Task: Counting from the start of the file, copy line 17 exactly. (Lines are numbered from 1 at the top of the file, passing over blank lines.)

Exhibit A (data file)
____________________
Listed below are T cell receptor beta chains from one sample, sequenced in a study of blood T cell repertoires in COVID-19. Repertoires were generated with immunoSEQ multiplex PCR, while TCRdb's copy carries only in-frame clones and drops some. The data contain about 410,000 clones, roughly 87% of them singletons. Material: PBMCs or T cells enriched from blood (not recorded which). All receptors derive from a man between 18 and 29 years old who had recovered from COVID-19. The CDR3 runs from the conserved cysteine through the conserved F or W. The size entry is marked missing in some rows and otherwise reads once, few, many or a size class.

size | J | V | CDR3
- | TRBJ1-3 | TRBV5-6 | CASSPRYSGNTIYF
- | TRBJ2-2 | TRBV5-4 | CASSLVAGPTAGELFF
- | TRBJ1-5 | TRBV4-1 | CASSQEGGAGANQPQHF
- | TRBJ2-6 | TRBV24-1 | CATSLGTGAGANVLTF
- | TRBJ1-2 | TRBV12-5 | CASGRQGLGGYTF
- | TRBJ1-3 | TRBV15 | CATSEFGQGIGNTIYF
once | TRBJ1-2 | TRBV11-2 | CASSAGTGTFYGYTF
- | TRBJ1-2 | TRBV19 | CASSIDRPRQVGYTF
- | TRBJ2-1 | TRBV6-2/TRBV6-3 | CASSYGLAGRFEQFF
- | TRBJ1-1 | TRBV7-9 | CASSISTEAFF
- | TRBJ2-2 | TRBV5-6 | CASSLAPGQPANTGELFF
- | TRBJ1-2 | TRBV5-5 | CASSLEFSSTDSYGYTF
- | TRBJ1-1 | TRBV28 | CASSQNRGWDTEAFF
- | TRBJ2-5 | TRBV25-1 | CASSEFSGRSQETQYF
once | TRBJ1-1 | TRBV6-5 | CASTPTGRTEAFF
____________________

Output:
once | TRBJ1-1 | TRBV6-5 | CASTPTGRTEAFF